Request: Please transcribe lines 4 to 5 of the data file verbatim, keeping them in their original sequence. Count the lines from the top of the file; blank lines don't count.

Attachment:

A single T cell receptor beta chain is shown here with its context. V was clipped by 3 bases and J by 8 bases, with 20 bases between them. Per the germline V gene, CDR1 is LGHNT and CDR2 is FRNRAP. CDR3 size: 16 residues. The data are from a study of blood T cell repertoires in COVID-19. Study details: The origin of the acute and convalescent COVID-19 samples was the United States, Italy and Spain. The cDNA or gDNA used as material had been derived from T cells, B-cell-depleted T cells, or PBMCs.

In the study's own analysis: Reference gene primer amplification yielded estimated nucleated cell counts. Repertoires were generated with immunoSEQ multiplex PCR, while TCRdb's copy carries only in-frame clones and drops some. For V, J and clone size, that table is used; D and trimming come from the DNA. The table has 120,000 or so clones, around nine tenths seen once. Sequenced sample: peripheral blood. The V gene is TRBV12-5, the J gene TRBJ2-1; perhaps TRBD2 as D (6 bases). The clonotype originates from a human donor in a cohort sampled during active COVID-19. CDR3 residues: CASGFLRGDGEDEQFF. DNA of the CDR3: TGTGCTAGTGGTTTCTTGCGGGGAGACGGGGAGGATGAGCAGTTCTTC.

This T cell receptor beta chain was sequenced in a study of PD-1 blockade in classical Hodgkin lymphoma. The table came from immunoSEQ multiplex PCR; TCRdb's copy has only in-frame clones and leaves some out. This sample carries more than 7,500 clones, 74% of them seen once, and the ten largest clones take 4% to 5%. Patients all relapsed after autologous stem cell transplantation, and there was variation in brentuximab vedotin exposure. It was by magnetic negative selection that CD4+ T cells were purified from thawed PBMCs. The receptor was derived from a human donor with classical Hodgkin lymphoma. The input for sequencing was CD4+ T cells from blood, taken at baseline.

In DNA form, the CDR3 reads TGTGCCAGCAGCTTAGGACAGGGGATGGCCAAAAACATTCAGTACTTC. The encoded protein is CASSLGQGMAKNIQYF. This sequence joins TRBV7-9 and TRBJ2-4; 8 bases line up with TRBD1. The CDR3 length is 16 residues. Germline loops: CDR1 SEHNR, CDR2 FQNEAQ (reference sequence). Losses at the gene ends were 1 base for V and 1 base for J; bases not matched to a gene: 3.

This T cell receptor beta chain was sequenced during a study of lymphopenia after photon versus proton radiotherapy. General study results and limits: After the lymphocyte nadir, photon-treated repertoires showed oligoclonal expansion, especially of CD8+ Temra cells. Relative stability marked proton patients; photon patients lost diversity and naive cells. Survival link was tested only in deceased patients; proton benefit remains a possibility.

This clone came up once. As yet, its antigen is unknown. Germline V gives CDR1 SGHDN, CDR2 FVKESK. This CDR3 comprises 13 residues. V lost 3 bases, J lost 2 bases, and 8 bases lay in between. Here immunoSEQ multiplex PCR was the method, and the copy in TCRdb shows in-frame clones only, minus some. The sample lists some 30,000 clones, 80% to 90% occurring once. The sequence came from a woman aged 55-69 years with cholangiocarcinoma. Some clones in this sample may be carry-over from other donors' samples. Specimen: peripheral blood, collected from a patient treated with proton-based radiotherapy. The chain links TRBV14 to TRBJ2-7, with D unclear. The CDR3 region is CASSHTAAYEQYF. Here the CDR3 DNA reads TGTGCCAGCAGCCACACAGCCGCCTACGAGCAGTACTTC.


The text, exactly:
In DNA form, the CDR3 reads TGTGCCAGCAGCTTAGGACAGGGGATGGCCAAAAACATTCAGTACTTC. The encoded protein is CASSLGQGMAKNIQYF. This sequence joins TRBV7-9 and TRBJ2-4; 8 bases line up with TRBD1. The CDR3 length is 16 residues. Germline loops: CDR1 SEHNR, CDR2 FQNEAQ (reference sequence). Losses at the gene ends were 1 base for V and 1 base for J; bases not matched to a gene: 3.

This T cell receptor beta chain was sequenced during a study of lymphopenia after photon versus proton radiotherapy. General study results and limits: After the lymphocyte nadir, photon-treated repertoires showed oligoclonal expansion, especially of CD8+ Temra cells. Relative stability marked proton patients; photon patients lost diversity and naive cells. Survival link was tested only in deceased patients; proton benefit remains a possibility.